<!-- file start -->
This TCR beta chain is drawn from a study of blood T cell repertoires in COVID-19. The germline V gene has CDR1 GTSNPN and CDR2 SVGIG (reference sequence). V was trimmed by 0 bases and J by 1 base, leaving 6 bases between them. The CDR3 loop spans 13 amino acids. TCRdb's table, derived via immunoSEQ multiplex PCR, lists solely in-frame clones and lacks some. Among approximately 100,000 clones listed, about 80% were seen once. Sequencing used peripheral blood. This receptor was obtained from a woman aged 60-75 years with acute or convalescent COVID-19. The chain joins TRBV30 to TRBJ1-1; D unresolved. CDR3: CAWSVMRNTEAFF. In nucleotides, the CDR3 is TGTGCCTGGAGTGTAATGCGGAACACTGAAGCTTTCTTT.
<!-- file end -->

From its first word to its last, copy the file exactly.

This TCR beta chain is drawn from a study of blood T cell repertoires in COVID-19. The germline V gene has CDR1 GTSNPN and CDR2 SVGIG (reference sequence). V was trimmed by 0 bases and J by 1 base, leaving 6 bases between them. The CDR3 loop spans 13 amino acids. TCRdb's table, derived via immunoSEQ multiplex PCR, lists solely in-frame clones and lacks some. Among approximately 100,000 clones listed, about 80% were seen once. Sequencing used peripheral blood. This receptor was obtained from a woman aged 60-75 years with acute or convalescent COVID-19. The chain joins TRBV30 to TRBJ1-1; D unresolved. CDR3: CAWSVMRNTEAFF. In nucleotides, the CDR3 is TGTGCCTGGAGTGTAATGCGGAACACTGAAGCTTTCTTT.